Jason Ward’s Review of The Star Wars by George Lucas (Dark Horse)

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Here is my review of The Star Wars by George Lucas, as adapted by J.W. Rinzler and Mike Mayhew in an eight issue Dark Horse Comics series. This review only pertains to the first issue which came out this week on September 4th. It is impossible for me to divorce myself from my past relationship with this script. So I do go on some tangents. I apologize, but they are relevant to my grasp of the material. My future reviews will stick entirely to the issues being reviewed, I hope.

My first read of George Lucas’ first rough draft of The Star Wars was really exciting. It was also really confusing at times, especially with no visual key to take the vague descriptions and make them into something tangible. It wasn’t so much that my imagination wasn’t up to the task. It was. But it almost meant I had to hang on Lucas’ words and really fill in what he was getting at. In other words, it makes it a slow and complicated read. That is not to say it is not rewarding. It is. I would even say it is actually a good read. The true value in Rinzler’s adaptation is that it makes Lucas’ script viable as a quick read. All of Lucas’ intentions are relayed by Rinzler with the best of intentions and approved by George Lucas himself. This comic book is a very respectable stab at making Lucas’ 1974 vision into a tangible piece of fiction for general audiences.

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My copy of the first draft.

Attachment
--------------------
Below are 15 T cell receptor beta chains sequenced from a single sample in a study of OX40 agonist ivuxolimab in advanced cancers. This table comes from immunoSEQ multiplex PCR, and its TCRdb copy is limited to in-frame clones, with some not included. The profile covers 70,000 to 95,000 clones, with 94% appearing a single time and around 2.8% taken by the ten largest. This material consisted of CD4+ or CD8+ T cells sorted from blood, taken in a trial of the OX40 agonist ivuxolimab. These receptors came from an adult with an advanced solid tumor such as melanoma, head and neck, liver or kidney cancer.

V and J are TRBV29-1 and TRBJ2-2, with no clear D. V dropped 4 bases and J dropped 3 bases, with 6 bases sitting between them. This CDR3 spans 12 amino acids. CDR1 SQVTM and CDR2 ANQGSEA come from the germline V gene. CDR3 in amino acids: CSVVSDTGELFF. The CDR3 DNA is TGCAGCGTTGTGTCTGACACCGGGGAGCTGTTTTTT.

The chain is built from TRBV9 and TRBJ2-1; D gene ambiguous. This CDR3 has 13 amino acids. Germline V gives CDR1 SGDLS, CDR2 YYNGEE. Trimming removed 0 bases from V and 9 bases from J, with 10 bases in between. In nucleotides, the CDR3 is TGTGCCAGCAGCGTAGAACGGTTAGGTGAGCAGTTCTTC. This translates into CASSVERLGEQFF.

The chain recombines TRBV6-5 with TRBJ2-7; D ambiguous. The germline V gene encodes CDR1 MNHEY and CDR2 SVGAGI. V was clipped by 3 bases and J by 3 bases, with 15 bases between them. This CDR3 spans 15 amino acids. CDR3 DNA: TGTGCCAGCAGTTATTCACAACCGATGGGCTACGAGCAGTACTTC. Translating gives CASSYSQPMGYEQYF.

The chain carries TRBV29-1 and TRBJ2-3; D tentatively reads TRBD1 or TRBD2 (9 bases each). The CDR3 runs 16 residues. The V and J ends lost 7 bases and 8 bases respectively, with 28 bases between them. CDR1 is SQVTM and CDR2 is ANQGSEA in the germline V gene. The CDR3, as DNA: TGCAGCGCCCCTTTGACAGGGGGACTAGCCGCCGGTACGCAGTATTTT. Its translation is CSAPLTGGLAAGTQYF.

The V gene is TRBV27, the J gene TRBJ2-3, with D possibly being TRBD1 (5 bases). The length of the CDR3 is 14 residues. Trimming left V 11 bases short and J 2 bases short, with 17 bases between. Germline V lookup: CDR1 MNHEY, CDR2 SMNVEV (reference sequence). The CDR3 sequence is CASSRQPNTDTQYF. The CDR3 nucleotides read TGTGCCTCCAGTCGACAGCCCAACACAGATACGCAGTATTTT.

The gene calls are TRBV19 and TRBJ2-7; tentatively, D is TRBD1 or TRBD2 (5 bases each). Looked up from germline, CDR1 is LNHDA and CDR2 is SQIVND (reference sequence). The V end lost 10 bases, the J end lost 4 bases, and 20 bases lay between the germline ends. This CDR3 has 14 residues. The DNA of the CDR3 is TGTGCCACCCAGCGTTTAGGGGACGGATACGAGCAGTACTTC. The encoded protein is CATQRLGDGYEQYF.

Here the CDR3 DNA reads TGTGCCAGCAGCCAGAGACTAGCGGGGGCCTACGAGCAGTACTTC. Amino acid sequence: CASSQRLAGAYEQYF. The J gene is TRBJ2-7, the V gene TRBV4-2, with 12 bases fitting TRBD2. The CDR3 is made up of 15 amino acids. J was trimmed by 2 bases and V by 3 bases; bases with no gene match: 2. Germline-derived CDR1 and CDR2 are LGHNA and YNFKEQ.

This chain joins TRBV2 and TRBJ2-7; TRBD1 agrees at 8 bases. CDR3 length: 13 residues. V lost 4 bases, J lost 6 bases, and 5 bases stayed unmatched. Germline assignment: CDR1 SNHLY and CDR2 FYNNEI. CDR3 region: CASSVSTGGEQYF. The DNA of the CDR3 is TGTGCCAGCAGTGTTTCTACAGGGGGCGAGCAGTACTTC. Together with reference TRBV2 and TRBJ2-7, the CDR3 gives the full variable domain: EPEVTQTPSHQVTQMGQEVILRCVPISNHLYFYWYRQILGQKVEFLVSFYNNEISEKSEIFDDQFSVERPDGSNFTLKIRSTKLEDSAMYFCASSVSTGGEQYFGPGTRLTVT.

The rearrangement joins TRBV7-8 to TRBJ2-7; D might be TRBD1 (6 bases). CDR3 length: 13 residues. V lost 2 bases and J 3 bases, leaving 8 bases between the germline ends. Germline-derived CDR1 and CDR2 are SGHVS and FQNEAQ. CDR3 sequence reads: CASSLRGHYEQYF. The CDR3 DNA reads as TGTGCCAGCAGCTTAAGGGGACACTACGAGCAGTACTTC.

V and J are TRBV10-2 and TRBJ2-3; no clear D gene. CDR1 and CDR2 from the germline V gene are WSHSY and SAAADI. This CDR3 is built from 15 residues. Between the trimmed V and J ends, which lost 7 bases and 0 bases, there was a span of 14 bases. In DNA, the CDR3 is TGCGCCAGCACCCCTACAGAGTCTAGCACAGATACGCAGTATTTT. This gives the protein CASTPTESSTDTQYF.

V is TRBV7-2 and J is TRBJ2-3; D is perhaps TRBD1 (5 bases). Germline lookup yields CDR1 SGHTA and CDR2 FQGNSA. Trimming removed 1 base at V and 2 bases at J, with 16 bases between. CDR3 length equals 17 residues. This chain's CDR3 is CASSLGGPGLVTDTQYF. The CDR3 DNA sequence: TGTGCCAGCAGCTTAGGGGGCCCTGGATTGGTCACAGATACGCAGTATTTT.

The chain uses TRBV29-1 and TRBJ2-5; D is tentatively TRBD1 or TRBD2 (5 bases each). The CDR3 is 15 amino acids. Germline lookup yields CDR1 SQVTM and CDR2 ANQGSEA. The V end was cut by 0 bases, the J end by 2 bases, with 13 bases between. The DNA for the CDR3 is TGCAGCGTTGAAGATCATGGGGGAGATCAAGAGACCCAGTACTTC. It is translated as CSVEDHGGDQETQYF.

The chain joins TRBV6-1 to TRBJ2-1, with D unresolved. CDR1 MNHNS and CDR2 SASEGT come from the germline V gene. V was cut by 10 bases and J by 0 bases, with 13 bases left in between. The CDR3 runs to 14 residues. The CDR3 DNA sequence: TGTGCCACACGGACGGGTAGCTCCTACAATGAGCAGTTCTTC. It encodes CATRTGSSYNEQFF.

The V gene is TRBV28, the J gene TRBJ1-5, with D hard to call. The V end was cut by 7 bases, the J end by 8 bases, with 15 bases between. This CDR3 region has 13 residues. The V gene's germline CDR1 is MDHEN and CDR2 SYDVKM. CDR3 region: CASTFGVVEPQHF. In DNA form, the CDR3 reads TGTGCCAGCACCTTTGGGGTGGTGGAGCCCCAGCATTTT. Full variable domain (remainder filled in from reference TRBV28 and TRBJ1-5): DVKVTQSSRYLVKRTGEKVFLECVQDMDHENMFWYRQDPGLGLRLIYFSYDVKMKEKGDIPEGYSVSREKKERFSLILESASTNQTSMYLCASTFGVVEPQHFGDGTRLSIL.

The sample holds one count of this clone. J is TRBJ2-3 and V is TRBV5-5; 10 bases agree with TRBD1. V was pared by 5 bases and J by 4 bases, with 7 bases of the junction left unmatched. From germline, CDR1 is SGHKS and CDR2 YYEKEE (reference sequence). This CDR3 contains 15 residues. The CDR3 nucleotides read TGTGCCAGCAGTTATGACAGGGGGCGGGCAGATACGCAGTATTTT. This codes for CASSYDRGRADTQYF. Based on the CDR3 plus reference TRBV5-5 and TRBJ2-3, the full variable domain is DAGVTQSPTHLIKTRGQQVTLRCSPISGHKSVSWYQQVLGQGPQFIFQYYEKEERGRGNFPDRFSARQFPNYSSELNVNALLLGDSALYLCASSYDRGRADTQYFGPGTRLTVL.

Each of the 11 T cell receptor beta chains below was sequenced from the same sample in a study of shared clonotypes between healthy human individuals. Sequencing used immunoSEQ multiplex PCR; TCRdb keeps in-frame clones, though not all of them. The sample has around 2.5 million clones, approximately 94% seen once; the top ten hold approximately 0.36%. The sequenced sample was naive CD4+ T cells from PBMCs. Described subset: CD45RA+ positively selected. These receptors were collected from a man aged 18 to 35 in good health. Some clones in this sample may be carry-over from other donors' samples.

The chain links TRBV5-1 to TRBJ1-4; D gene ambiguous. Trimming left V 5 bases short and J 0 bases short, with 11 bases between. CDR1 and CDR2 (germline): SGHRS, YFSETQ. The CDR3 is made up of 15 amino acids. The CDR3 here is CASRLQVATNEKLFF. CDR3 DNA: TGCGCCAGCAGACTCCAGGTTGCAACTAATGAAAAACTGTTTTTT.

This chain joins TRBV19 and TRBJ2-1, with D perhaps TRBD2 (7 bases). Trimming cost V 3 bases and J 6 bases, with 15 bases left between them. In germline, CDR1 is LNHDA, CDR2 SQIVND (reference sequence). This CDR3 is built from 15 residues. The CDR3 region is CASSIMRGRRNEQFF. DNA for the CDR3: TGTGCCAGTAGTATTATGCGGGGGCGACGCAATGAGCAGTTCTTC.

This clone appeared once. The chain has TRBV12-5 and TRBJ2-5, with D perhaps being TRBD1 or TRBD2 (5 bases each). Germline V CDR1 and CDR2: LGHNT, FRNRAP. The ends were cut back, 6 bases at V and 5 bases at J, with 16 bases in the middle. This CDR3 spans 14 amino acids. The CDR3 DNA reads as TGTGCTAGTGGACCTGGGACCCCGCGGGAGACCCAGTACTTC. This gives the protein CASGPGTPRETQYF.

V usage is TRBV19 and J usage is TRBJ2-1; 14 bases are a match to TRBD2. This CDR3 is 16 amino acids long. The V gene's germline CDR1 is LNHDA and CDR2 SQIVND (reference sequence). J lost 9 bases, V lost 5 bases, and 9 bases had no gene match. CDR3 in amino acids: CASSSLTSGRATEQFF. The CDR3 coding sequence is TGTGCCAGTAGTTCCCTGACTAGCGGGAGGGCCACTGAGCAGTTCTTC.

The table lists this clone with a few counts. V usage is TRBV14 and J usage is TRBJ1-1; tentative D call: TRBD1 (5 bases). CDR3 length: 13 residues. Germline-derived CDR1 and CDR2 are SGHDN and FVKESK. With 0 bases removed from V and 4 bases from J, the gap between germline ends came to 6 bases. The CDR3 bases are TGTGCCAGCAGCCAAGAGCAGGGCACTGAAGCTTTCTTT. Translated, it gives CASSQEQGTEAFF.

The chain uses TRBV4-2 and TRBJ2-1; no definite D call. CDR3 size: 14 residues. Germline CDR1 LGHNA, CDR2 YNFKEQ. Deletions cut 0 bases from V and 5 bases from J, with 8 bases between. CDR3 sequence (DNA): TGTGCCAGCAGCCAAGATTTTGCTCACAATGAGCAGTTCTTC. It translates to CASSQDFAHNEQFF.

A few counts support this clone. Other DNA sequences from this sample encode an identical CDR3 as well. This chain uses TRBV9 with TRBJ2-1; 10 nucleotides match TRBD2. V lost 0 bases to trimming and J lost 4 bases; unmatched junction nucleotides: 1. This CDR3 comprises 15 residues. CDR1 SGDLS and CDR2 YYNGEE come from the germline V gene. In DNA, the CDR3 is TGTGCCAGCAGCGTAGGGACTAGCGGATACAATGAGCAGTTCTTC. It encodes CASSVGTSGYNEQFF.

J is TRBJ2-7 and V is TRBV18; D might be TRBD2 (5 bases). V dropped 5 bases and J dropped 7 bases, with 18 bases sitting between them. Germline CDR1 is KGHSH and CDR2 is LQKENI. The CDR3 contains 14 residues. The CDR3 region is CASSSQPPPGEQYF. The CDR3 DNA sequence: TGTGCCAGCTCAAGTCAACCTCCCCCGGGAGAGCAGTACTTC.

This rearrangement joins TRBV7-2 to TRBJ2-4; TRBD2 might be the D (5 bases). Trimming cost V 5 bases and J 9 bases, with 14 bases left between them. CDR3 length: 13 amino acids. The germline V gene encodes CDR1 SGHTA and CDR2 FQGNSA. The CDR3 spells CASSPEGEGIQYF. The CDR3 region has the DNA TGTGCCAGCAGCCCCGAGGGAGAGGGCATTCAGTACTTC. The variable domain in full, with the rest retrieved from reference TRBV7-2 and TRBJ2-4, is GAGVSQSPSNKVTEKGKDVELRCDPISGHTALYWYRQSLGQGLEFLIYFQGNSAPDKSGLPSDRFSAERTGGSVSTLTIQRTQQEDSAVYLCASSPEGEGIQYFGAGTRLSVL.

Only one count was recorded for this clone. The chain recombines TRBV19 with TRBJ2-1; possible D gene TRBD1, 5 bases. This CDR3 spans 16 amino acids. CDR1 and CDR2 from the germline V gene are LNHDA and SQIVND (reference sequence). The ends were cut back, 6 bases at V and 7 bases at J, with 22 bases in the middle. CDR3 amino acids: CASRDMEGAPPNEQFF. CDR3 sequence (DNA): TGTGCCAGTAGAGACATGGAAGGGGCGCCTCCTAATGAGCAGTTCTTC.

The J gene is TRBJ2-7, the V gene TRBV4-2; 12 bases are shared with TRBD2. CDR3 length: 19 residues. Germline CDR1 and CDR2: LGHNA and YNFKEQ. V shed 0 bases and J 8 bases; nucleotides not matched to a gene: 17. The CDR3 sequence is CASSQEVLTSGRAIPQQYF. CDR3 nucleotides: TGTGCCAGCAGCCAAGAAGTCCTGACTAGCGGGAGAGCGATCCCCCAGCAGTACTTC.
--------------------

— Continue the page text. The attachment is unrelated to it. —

The prequels were still a few years away when I first got my copy of the script in 1997. I sat there in the garage where my band rehearsed and read the first few drafts numerous times. I had poured over the Star Wars Annotated Screenplays by Laurent Bouzereau like a religious zealot during that time. Maybe… just maybe… the new Star Wars film would be based on that script. Or perhaps recycled elements would show up. It seems a bit silly today. But if I had a script for the Sequel Trilogy from back in the day, with Episode VII on the horizon, I would probably read it in the same veracious fashion.

The best part about J.W. Rinzler getting permission from George Lucas to produce that script as a comic book is we finally get some visual representation of what it might have looked like, how it might have flowed, and most of all, it puts a face to the characters, which on the page are really open to interpretation. Rinzler and artist Mike Mayhew’s interpretations are essentially that rough draft with a dash of Ralph McQuarrie aestheticism put in for good measure.

Did I like the comic adaption of the first few pages of Lucas’ rough draft? No. I loved it. I loved it a lot. Sorry, I couldn’t resist the lame fake out, but it was really awesome and something I’ve wanted for years. The art is beautiful. The humans in the story look like humans, not cartoon characters. It really feels like they cast those roles. The architecture is as beautiful as anything you might see in The Phantom Menace. You can see Lucas’ characters and imagine what the real actor would have looked like for the first time. It captures the Buck Rogers and Flash Gordon undercurrents Lucas was apparently going for, and remained an undercurrent in all six Star Wars films.

swt1p2In a hotel room in 1999, Randy Lo Gudice (who does Now, This is Podcasting! with me) and I read the novel to The Phantom Menace after long days at Star Wars Celebration I. We would read a chapter or two and then discuss what we had read. Randy asked if I had noticed anything from the original scripts I had read and talked about for all those years before that time. I replied that mostly just names seemed to come up. But one scene in The Phantom Menace novel and the film did seem like it might have sprang to life from a sequence in that script.